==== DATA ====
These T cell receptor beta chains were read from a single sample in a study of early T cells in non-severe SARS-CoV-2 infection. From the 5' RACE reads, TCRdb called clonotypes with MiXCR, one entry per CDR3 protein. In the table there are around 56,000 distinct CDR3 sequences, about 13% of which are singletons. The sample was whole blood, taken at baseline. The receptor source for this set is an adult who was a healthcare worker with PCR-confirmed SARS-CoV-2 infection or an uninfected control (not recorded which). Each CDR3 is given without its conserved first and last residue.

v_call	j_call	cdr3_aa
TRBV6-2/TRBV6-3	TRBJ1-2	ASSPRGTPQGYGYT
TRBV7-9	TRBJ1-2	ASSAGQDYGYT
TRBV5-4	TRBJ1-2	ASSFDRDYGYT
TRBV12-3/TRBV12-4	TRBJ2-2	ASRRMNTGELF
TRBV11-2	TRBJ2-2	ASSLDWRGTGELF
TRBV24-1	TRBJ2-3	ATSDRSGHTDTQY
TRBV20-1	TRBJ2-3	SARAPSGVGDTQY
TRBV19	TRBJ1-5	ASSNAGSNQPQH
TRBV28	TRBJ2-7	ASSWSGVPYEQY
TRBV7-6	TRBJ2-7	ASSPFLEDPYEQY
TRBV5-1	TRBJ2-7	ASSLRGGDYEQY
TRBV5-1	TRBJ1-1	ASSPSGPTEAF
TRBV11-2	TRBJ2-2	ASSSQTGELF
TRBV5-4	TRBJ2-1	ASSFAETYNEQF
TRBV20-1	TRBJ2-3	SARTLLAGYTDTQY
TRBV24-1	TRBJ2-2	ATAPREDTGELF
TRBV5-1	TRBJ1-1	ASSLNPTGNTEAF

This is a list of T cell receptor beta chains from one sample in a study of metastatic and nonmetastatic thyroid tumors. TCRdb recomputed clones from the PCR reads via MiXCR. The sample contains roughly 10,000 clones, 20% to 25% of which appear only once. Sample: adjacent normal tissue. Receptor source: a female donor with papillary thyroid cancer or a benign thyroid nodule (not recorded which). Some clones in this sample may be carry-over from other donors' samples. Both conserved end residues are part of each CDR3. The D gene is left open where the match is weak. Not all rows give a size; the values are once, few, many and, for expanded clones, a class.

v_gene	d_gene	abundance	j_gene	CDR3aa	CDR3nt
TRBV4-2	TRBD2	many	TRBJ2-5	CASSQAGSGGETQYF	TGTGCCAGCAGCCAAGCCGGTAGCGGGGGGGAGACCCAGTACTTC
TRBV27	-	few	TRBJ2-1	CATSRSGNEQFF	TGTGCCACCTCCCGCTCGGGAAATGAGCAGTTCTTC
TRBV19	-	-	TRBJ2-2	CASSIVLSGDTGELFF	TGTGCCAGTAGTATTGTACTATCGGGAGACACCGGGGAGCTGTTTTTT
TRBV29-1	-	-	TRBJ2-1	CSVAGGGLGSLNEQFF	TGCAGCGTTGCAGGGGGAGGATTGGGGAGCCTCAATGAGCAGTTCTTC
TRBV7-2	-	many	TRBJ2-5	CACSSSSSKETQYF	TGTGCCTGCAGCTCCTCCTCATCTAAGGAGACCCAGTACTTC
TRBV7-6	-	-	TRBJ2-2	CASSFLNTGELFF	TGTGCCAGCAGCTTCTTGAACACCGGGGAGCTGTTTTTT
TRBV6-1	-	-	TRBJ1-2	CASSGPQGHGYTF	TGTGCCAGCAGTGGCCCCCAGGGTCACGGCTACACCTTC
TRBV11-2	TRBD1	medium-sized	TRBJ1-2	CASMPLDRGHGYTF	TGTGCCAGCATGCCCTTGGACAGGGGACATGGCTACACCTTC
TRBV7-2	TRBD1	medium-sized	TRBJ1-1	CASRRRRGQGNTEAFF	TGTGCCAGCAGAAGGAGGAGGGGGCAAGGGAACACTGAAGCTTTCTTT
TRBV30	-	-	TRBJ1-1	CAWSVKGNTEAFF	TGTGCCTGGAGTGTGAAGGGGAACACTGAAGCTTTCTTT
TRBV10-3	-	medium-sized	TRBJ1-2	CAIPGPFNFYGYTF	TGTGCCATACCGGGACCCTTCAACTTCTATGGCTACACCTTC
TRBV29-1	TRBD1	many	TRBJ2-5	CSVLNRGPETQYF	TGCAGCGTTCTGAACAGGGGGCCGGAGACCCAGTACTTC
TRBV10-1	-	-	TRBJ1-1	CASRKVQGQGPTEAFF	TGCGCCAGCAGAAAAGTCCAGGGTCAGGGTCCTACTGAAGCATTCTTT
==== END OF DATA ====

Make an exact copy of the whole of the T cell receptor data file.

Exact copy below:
These T cell receptor beta chains were read from a single sample in a study of early T cells in non-severe SARS-CoV-2 infection. From the 5' RACE reads, TCRdb called clonotypes with MiXCR, one entry per CDR3 protein. In the table there are around 56,000 distinct CDR3 sequences, about 13% of which are singletons. The sample was whole blood, taken at baseline. The receptor source for this set is an adult who was a healthcare worker with PCR-confirmed SARS-CoV-2 infection or an uninfected control (not recorded which). Each CDR3 is given without its conserved first and last residue.

v_call	j_call	cdr3_aa
TRBV6-2/TRBV6-3	TRBJ1-2	ASSPRGTPQGYGYT
TRBV7-9	TRBJ1-2	ASSAGQDYGYT
TRBV5-4	TRBJ1-2	ASSFDRDYGYT
TRBV12-3/TRBV12-4	TRBJ2-2	ASRRMNTGELF
TRBV11-2	TRBJ2-2	ASSLDWRGTGELF
TRBV24-1	TRBJ2-3	ATSDRSGHTDTQY
TRBV20-1	TRBJ2-3	SARAPSGVGDTQY
TRBV19	TRBJ1-5	ASSNAGSNQPQH
TRBV28	TRBJ2-7	ASSWSGVPYEQY
TRBV7-6	TRBJ2-7	ASSPFLEDPYEQY
TRBV5-1	TRBJ2-7	ASSLRGGDYEQY
TRBV5-1	TRBJ1-1	ASSPSGPTEAF
TRBV11-2	TRBJ2-2	ASSSQTGELF
TRBV5-4	TRBJ2-1	ASSFAETYNEQF
TRBV20-1	TRBJ2-3	SARTLLAGYTDTQY
TRBV24-1	TRBJ2-2	ATAPREDTGELF
TRBV5-1	TRBJ1-1	ASSLNPTGNTEAF

This is a list of T cell receptor beta chains from one sample in a study of metastatic and nonmetastatic thyroid tumors. TCRdb recomputed clones from the PCR reads via MiXCR. The sample contains roughly 10,000 clones, 20% to 25% of which appear only once. Sample: adjacent normal tissue. Receptor source: a female donor with papillary thyroid cancer or a benign thyroid nodule (not recorded which). Some clones in this sample may be carry-over from other donors' samples. Both conserved end residues are part of each CDR3. The D gene is left open where the match is weak. Not all rows give a size; the values are once, few, many and, for expanded clones, a class.

v_gene	d_gene	abundance	j_gene	CDR3aa	CDR3nt
TRBV4-2	TRBD2	many	TRBJ2-5	CASSQAGSGGETQYF	TGTGCCAGCAGCCAAGCCGGTAGCGGGGGGGAGACCCAGTACTTC
TRBV27	-	few	TRBJ2-1	CATSRSGNEQFF	TGTGCCACCTCCCGCTCGGGAAATGAGCAGTTCTTC
TRBV19	-	-	TRBJ2-2	CASSIVLSGDTGELFF	TGTGCCAGTAGTATTGTACTATCGGGAGACACCGGGGAGCTGTTTTTT
TRBV29-1	-	-	TRBJ2-1	CSVAGGGLGSLNEQFF	TGCAGCGTTGCAGGGGGAGGATTGGGGAGCCTCAATGAGCAGTTCTTC
TRBV7-2	-	many	TRBJ2-5	CACSSSSSKETQYF	TGTGCCTGCAGCTCCTCCTCATCTAAGGAGACCCAGTACTTC
TRBV7-6	-	-	TRBJ2-2	CASSFLNTGELFF	TGTGCCAGCAGCTTCTTGAACACCGGGGAGCTGTTTTTT
TRBV6-1	-	-	TRBJ1-2	CASSGPQGHGYTF	TGTGCCAGCAGTGGCCCCCAGGGTCACGGCTACACCTTC
TRBV11-2	TRBD1	medium-sized	TRBJ1-2	CASMPLDRGHGYTF	TGTGCCAGCATGCCCTTGGACAGGGGACATGGCTACACCTTC
TRBV7-2	TRBD1	medium-sized	TRBJ1-1	CASRRRRGQGNTEAFF	TGTGCCAGCAGAAGGAGGAGGGGGCAAGGGAACACTGAAGCTTTCTTT
TRBV30	-	-	TRBJ1-1	CAWSVKGNTEAFF	TGTGCCTGGAGTGTGAAGGGGAACACTGAAGCTTTCTTT
TRBV10-3	-	medium-sized	TRBJ1-2	CAIPGPFNFYGYTF	TGTGCCATACCGGGACCCTTCAACTTCTATGGCTACACCTTC
TRBV29-1	TRBD1	many	TRBJ2-5	CSVLNRGPETQYF	TGCAGCGTTCTGAACAGGGGGCCGGAGACCCAGTACTTC
TRBV10-1	-	-	TRBJ1-1	CASRKVQGQGPTEAFF	TGCGCCAGCAGAAAAGTCCAGGGTCAGGGTCCTACTGAAGCATTCTTT